Salt is a biological necessity of human life. However, you probably live your life everyday unaware of this. Most packaged foods have salt already added to it. Check the label on anything you have in the house that has been processed. But if you are already in the habit of preparing your own foods, your taste buds – and your body – will immediately tell you when the salt is missing.
Salt was one of the main commodities for trading, because everyone knew that their health was drastically affected when it was missing. The word ‘salary’ comes from the Latin ‘salarium argentum’ – salt money. It referred to the payment made to every Roman soldier. The city of Rome may have begun as a center for trading salt, much as Venice did. Man-made salt ponds along the Mediterranean shore date back to Roman times. Salt was already being mined in the Alps when Rome was founded. Early on the salt traders came to realize the necessity for salt. The corruption that arose around the possession and distribution of salt created monopolies. Around 500 B.C., the salt traders at the Roman port of Ostia raised the price so high that the state was forced to take over the industry.
To continue to understand it’s historic importance, salt has been taxed by governments from the time of the ancient Chinese and Romans to late medieval Burgundy, where salt was taxed at 100% as it was delivered from the salt works. When Burgundy became a part of France, the notorious salt tax, known as “la gabelle”, became necessary for the government. Cardinal Richelieu proclaimed that it was as important to France as American silver was to Spain. In 1789, the repeal of the salt tax was a major goal of the French Revolutionary War, but Napoleon restored it to pay for the war debt when he became emperor – and it continued until 1945! It is said that a Spanish salt pan financed the voyages of Columbus. The state of New York paid for the Erie Canal with it’s salt tax!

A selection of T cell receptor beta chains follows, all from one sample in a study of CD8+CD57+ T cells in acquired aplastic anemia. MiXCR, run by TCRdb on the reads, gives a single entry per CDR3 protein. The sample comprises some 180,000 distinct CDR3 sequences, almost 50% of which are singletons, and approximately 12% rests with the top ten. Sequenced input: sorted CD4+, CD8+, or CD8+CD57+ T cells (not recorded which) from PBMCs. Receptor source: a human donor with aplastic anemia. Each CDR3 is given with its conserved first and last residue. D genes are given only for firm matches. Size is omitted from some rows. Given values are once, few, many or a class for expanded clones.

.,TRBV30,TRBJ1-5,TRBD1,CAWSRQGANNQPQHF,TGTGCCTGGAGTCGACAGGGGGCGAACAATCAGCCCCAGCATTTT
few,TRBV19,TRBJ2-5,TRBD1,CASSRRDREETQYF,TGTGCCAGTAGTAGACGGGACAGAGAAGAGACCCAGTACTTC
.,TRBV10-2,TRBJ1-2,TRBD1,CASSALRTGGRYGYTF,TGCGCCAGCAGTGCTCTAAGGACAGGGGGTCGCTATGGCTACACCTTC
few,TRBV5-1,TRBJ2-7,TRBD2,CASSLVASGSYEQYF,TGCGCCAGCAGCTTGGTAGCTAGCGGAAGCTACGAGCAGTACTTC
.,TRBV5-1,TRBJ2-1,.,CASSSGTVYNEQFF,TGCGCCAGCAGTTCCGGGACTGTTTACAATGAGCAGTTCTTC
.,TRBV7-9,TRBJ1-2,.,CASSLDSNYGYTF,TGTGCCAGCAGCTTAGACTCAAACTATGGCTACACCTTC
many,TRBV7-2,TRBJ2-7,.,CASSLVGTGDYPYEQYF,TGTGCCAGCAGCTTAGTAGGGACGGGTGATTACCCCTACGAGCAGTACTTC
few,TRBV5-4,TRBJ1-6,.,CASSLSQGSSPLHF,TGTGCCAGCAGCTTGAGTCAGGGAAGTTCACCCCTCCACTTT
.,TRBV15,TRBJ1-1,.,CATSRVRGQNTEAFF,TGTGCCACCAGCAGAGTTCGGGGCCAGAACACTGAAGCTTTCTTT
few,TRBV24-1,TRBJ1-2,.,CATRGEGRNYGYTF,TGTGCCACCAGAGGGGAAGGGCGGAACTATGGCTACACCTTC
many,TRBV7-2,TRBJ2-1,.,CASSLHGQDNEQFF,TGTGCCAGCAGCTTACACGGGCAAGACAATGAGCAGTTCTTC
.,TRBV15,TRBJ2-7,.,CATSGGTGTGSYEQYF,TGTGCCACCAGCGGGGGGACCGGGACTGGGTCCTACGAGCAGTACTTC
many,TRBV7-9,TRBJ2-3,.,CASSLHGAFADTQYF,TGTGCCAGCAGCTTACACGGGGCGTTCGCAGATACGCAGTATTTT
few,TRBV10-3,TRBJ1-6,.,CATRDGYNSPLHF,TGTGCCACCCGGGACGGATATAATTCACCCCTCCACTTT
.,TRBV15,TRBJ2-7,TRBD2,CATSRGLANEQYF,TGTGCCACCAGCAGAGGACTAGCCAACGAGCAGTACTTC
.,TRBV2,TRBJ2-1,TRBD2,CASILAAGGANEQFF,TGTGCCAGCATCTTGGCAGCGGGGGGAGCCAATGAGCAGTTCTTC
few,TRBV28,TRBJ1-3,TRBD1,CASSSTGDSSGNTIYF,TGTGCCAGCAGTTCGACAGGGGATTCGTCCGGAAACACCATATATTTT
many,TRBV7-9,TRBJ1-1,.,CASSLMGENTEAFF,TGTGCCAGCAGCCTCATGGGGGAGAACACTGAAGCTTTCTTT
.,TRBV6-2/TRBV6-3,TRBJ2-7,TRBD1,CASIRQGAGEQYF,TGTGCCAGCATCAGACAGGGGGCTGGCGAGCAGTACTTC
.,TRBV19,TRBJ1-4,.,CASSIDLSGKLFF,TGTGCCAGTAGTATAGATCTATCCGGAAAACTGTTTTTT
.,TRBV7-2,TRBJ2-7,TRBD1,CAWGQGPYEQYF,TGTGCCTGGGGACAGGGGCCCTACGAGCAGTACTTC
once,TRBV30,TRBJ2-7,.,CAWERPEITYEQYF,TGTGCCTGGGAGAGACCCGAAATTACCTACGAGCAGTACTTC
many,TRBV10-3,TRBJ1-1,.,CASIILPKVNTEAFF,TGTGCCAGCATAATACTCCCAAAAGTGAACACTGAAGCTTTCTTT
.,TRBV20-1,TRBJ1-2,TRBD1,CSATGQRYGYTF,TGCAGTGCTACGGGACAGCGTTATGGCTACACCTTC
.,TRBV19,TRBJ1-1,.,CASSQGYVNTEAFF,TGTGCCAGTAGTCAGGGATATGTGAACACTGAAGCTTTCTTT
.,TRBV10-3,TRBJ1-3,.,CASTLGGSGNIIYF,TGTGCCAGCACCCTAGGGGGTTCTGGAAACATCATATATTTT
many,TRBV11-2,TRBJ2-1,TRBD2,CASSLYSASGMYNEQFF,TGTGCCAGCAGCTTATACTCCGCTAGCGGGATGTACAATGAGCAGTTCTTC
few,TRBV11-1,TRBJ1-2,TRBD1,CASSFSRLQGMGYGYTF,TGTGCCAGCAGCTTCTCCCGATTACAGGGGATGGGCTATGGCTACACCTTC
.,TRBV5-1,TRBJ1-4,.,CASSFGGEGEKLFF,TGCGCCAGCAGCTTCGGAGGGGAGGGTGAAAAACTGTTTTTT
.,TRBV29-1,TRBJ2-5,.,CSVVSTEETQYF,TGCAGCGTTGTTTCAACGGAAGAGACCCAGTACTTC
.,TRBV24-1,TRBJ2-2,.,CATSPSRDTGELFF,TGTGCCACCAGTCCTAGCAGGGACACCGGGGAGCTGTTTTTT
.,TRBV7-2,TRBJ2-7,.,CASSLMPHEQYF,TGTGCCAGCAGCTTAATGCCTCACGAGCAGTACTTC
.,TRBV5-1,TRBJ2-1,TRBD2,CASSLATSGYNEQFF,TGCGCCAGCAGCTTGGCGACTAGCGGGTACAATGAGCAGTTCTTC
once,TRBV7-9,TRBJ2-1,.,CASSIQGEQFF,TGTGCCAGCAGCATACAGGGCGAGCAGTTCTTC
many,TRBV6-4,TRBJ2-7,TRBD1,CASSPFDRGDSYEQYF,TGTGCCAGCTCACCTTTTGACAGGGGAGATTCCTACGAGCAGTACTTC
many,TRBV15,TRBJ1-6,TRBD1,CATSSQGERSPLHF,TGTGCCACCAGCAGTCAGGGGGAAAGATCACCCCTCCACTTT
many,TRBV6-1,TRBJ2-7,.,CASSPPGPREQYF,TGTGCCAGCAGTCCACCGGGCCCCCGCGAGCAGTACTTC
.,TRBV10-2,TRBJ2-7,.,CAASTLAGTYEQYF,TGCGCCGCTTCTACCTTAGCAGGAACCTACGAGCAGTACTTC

Salt is essential for your life. I know many people have been told to reduce – or even eliminate – salt in their diets. But your body was engineered to like the taste of salt because it knows it needs the minerals in salt to survive.
Uses for salt
- Salt helps retain water in your body – Our body relies on electrolytes, which includes salt, to help carry out electrical impulses that control many of our body’s functions. One of these functions is our thirst mechanism. Electrolytes trigger this, which then encourages us to consume an adequate amount of water. With this water, our kidneys are able to keep the appropriate amount of electrolytes in our bloodstream. The retention of this water also has an impact on our blood pressure.
- Salt stimulates muscle contraction – Salt is important to your nervous system because it stimulates muscle contractions, which prevents your muscles from cramping. When you exercise and sweat, you lose salt and water. This creates an imbalance between your electrolytes and salt. Electrolytes control the flow of fluids in and out of your cells. This imbalance can prevent the muscles and nerves from responding and having a normal recovery. So, salt is essential for retaining water in your bodily tissues, including your muscles.
- Salt contains nutrients vital to your digestive system – Salt plays a primary role in your body’s process of digestion and absorption. It activates an enzyme in your mouth called salivary amylase. This is what allows your taste buds to taste your food in your mouth. As your food makes it’s way through your digestive system, the salt will help your body to break down the food. One of the ways it does this is by creating hydrochloric acid. This is a digestive secretion which lines your stomach walls. This helps your body to digest the food, rather than digesting itself.